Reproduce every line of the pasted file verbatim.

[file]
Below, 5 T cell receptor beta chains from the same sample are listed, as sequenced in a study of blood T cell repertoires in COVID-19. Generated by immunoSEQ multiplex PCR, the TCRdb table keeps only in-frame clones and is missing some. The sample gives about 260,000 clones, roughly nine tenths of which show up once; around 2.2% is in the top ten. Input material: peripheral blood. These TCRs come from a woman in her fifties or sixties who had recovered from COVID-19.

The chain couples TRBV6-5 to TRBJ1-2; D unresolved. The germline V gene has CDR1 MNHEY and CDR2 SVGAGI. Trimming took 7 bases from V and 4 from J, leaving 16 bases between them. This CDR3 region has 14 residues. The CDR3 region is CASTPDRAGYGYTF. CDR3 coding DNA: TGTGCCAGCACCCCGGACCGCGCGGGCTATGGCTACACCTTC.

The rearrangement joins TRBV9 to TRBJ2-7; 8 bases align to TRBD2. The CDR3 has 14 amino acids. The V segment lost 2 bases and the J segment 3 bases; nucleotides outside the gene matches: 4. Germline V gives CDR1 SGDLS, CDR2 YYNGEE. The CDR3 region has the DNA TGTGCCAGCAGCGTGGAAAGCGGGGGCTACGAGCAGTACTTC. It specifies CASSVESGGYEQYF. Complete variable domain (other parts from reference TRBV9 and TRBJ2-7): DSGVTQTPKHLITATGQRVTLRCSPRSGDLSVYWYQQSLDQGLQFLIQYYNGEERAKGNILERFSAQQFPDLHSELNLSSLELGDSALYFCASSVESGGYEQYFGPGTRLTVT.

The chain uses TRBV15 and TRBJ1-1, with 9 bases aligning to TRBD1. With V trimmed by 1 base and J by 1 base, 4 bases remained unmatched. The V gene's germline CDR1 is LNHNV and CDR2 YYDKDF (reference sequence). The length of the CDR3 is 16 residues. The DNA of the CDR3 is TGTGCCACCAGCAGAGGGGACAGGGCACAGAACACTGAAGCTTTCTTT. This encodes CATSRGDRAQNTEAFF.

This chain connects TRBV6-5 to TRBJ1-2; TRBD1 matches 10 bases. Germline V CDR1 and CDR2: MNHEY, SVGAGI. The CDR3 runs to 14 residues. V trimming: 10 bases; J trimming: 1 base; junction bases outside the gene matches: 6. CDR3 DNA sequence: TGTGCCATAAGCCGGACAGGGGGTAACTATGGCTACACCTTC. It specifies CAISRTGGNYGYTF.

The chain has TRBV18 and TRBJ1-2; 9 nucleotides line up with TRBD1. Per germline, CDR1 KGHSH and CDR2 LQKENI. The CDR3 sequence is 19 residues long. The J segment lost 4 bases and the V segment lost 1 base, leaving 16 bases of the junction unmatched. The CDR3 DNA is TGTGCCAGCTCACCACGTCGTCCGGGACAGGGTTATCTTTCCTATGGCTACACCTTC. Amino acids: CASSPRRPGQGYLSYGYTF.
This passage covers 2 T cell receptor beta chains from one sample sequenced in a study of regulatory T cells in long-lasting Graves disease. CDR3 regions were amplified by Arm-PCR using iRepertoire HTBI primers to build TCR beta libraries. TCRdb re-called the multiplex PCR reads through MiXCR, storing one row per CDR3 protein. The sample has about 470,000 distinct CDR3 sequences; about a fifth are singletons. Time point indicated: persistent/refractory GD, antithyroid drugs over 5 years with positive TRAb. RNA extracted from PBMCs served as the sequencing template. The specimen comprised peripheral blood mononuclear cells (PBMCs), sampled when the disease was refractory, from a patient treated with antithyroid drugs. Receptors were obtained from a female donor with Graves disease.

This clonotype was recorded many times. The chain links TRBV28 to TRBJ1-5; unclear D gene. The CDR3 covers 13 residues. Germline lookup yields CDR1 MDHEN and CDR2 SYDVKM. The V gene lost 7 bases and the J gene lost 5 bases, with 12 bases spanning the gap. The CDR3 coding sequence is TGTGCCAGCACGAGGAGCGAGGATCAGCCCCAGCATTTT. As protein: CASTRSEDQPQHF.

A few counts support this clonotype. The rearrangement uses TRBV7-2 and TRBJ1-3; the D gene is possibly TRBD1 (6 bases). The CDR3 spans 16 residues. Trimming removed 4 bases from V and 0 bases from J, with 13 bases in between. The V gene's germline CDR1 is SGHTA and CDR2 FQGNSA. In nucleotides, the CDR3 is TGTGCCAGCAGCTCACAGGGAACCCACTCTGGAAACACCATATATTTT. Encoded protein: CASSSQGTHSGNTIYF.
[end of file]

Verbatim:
Below, 5 T cell receptor beta chains from the same sample are listed, as sequenced in a study of blood T cell repertoires in COVID-19. Generated by immunoSEQ multiplex PCR, the TCRdb table keeps only in-frame clones and is missing some. The sample gives about 260,000 clones, roughly nine tenths of which show up once; around 2.2% is in the top ten. Input material: peripheral blood. These TCRs come from a woman in her fifties or sixties who had recovered from COVID-19.

The chain couples TRBV6-5 to TRBJ1-2; D unresolved. The germline V gene has CDR1 MNHEY and CDR2 SVGAGI. Trimming took 7 bases from V and 4 from J, leaving 16 bases between them. This CDR3 region has 14 residues. The CDR3 region is CASTPDRAGYGYTF. CDR3 coding DNA: TGTGCCAGCACCCCGGACCGCGCGGGCTATGGCTACACCTTC.

The rearrangement joins TRBV9 to TRBJ2-7; 8 bases align to TRBD2. The CDR3 has 14 amino acids. The V segment lost 2 bases and the J segment 3 bases; nucleotides outside the gene matches: 4. Germline V gives CDR1 SGDLS, CDR2 YYNGEE. The CDR3 region has the DNA TGTGCCAGCAGCGTGGAAAGCGGGGGCTACGAGCAGTACTTC. It specifies CASSVESGGYEQYF. Complete variable domain (other parts from reference TRBV9 and TRBJ2-7): DSGVTQTPKHLITATGQRVTLRCSPRSGDLSVYWYQQSLDQGLQFLIQYYNGEERAKGNILERFSAQQFPDLHSELNLSSLELGDSALYFCASSVESGGYEQYFGPGTRLTVT.

The chain uses TRBV15 and TRBJ1-1, with 9 bases aligning to TRBD1. With V trimmed by 1 base and J by 1 base, 4 bases remained unmatched. The V gene's germline CDR1 is LNHNV and CDR2 YYDKDF (reference sequence). The length of the CDR3 is 16 residues. The DNA of the CDR3 is TGTGCCACCAGCAGAGGGGACAGGGCACAGAACACTGAAGCTTTCTTT. This encodes CATSRGDRAQNTEAFF.

This chain connects TRBV6-5 to TRBJ1-2; TRBD1 matches 10 bases. Germline V CDR1 and CDR2: MNHEY, SVGAGI. The CDR3 runs to 14 residues. V trimming: 10 bases; J trimming: 1 base; junction bases outside the gene matches: 6. CDR3 DNA sequence: TGTGCCATAAGCCGGACAGGGGGTAACTATGGCTACACCTTC. It specifies CAISRTGGNYGYTF.

The chain has TRBV18 and TRBJ1-2; 9 nucleotides line up with TRBD1. Per germline, CDR1 KGHSH and CDR2 LQKENI. The CDR3 sequence is 19 residues long. The J segment lost 4 bases and the V segment lost 1 base, leaving 16 bases of the junction unmatched. The CDR3 DNA is TGTGCCAGCTCACCACGTCGTCCGGGACAGGGTTATCTTTCCTATGGCTACACCTTC. Amino acids: CASSPRRPGQGYLSYGYTF.
This passage covers 2 T cell receptor beta chains from one sample sequenced in a study of regulatory T cells in long-lasting Graves disease. CDR3 regions were amplified by Arm-PCR using iRepertoire HTBI primers to build TCR beta libraries. TCRdb re-called the multiplex PCR reads through MiXCR, storing one row per CDR3 protein. The sample has about 470,000 distinct CDR3 sequences; about a fifth are singletons. Time point indicated: persistent/refractory GD, antithyroid drugs over 5 years with positive TRAb. RNA extracted from PBMCs served as the sequencing template. The specimen comprised peripheral blood mononuclear cells (PBMCs), sampled when the disease was refractory, from a patient treated with antithyroid drugs. Receptors were obtained from a female donor with Graves disease.

This clonotype was recorded many times. The chain links TRBV28 to TRBJ1-5; unclear D gene. The CDR3 covers 13 residues. Germline lookup yields CDR1 MDHEN and CDR2 SYDVKM. The V gene lost 7 bases and the J gene lost 5 bases, with 12 bases spanning the gap. The CDR3 coding sequence is TGTGCCAGCACGAGGAGCGAGGATCAGCCCCAGCATTTT. As protein: CASTRSEDQPQHF.

A few counts support this clonotype. The rearrangement uses TRBV7-2 and TRBJ1-3; the D gene is possibly TRBD1 (6 bases). The CDR3 spans 16 residues. Trimming removed 4 bases from V and 0 bases from J, with 13 bases in between. The V gene's germline CDR1 is SGHTA and CDR2 FQGNSA. In nucleotides, the CDR3 is TGTGCCAGCAGCTCACAGGGAACCCACTCTGGAAACACCATATATTTT. Encoded protein: CASSSQGTHSGNTIYF.